Cancer research poised to aid pets, people
A multi-disciplinary team of University of Saskatchewan researchers are investigating a new cancer treatment option that could benefit both humans and their four-legged friends.
In a collaborative study that includes Drs. Valerie MacDonald and Casey Gaunt from the Western College of Veterinary Medicine as well as Drs. Troy Harkness, Terra Arnason and Jerry Davies from the U of S College of Medicine, the researchers will test a promising new drug on canine lymphoma patients at the WCVM’s Veterinary Medical Centre.
Metformin is an anti-diabetic drug that’s commonly used to treat Type 2 diabetes. The drug induces a protein in the cells which is responsive to stress and helps to potentially clean up damaged cells.
“If it finds a cell with damaged DNA, it essentially makes a decision to fix the damage or get rid of the cell. We know that it can stop the growth of normal cancer cells and drug-resistant cancer cells,” explains Harkness, a professor in the medical college’s Department of Anatomy and Cell Biology.
MacDonald, a veterinary medical oncologist, and Gaunt, a specialist in small animal internal medicine with an interest in endocrinology and diabetes, met Harkness after they heard that he was interested in testing metformin using an animal model.
“I sent an email saying, ‘Hey, we’re over here at the veterinary college, and we’re interested in becoming involved,’” says MacDonald.
That simple message led to an exciting collaboration that promises to have a significant impact on the treatment protocol for canine lymphoma while providing critical information that can benefit human cancer patients.
“The lymphomas that dogs get are very similar to human lymphomas, and they’re actually treated with the same drugs,” says Harkness. “They’re a perfect model for human cancers, and we’ll be able to get results much faster than with human trials.”
With preliminary funding from the U of S College of Medicine and the WCVM, the researchers hope to begin treating canine lymphoma patients with metformin early in 2013. To gather enough patients that fit the study’s requirements, they’re asking local veterinarians to refer dogs that have already received chemotherapy treatment but have developed resistance to the drugs.
“These dogs are relatively rare because they respond quite well to the original treatment,” explains Harkness. “They are the most serious cases, and if the drug works for them, then it may be used to treat all dogs when they come in with canine lymphoma.”
Canine patients enrolled in the study will receive metformin as part of their cancer therapy regime at the WCVM. During their therapy, Harkness and his team will analyze tissue samples from the dogs to see if the results are similar to those they’ve seen at a cellular level.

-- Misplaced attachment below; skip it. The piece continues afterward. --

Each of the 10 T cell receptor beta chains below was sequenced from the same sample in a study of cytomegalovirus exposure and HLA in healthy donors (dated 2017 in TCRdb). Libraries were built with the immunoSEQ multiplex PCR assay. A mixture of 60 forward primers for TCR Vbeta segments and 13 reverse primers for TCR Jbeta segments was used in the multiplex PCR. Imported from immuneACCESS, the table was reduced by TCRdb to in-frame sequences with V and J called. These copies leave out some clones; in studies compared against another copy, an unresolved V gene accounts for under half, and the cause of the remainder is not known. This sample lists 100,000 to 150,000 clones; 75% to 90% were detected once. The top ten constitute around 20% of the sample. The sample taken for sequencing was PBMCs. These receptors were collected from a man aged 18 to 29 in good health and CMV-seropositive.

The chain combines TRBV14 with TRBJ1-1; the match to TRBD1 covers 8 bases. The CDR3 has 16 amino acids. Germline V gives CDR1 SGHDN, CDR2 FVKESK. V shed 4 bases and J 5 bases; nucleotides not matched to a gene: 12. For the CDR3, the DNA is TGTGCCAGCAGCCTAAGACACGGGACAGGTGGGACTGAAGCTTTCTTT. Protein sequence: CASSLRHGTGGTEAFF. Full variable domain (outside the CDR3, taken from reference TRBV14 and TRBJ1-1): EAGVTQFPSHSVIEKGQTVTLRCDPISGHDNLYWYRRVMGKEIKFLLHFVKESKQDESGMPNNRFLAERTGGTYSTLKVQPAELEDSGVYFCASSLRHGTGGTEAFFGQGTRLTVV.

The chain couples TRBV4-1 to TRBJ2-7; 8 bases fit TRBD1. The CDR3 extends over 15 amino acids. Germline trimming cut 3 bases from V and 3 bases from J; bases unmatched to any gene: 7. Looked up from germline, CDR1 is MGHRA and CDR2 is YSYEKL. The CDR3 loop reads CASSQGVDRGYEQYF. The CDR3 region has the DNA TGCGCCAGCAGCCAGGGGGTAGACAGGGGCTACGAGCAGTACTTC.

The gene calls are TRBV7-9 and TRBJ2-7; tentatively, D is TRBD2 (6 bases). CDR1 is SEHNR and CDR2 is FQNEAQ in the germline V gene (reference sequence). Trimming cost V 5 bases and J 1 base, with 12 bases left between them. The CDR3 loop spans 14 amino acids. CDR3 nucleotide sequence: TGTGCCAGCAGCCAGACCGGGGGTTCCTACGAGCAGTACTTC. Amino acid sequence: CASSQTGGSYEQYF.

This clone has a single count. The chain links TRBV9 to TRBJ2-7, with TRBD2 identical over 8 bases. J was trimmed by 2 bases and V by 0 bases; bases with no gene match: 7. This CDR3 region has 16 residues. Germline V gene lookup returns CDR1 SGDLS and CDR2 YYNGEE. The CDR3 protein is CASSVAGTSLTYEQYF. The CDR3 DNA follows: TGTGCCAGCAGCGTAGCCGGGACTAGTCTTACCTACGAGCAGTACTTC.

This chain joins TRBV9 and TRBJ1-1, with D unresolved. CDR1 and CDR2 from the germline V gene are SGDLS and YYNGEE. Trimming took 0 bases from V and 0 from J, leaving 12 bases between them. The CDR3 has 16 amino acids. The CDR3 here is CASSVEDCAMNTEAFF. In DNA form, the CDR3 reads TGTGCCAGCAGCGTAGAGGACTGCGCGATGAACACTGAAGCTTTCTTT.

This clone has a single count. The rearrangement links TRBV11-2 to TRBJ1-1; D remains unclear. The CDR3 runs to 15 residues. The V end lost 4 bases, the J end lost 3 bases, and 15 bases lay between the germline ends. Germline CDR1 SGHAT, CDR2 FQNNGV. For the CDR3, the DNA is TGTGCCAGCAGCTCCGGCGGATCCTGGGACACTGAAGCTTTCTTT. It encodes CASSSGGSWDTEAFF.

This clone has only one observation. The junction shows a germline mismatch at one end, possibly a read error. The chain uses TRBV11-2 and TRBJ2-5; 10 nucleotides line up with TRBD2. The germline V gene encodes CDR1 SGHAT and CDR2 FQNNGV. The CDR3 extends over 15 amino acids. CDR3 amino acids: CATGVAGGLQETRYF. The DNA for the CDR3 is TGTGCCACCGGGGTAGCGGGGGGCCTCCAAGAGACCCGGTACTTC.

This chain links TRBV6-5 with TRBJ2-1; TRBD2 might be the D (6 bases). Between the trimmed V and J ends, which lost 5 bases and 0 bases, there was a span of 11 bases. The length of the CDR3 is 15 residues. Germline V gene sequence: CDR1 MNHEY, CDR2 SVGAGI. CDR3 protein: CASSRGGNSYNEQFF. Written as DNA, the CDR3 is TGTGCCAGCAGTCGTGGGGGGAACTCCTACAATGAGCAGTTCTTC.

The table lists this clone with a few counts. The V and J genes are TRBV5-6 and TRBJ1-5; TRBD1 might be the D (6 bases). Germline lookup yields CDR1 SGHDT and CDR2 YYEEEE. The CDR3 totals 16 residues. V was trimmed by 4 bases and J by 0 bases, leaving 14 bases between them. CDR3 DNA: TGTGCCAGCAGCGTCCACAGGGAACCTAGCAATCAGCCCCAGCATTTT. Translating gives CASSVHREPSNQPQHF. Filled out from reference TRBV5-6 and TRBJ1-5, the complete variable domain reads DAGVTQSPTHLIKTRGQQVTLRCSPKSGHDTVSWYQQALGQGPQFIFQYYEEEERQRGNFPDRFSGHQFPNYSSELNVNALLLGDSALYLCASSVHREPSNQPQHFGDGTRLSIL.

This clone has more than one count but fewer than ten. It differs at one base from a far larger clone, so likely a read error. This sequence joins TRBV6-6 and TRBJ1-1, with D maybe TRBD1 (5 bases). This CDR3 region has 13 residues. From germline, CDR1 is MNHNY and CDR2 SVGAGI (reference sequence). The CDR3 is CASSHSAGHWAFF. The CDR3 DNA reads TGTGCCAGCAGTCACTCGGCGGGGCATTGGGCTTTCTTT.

Having everyone at the same campus is a huge advantage since the researchers can easily get together to discuss the trial, and the treated animals are close by. Harkness is also hopeful that dog owners will be more willing to include their animals in a local study.
“I think it gives confidence to the public that this is all local work. These are all local people working with local animals, and they’re easily accessible to the dog owners if they want to talk to them and ask questions.”
MacDonald and the oncology team at the WCVM’s Veterinary Medical Centre are experienced in treating all types of cancer — particularly canine lymphoma, which is one of the most common types that they see.
Standard treatment for canine lymphoma involves a chemotherapy regimen, a multiple-drug protocol that includes 16 treatments over a period of 19 weeks. In order to ensure that the dogs maintain a good quality of life during and after treatment, doses are relatively low when compared to human chemotherapy protocols.
“The doses we use are effective, but our intent is not to make them sick,” explains MacDonald. “We know that we’re not going to cure them of the disease, but we can keep it in remission for a period of time.”
Unfortunately, when canine lymphoma comes out of remission, the cancer cells are often resistant to the drugs used during the initial five-month chemotherapy protocol. For that reason, a second course of chemotherapy includes less-effective drugs that may cause more side effects. From the time of diagnosis, a dog’s median survival time is one year.
Both MacDonald and Gaunt are optimistic that metformin could help to add time to their patients’ lives by killing the drug-resistant cells and making it possible to reuse the initial drug protocol. Since drug resistance is a problem with all kinds of tumours, future research could include other types of cancer as well.
“If we can prove that it works, then maybe we can expand into a larger study to see if we can have an effect on a larger scale, and we could potentially work with other cancers besides lymphoma in the future,” says Gaunt. “We’re hoping that we can help our patients that we care about on a daily basis, and maybe we can have a major impact on their owners as well.”
Harkness hopes that this study can lead to future collaborations with medical oncologists who are willing to treat their human patients by applying the knowledge that’s been acquired from the lab and from the animal patients.
Excited by the possibilities, Harkness is grateful that MacDonald and Gaunt decided to send him that first email. “This research seems to be really applicable, and it’s something that can benefit both animals and people. It has the potential to move things faster so that going from bench to bedside might be a lot quicker.”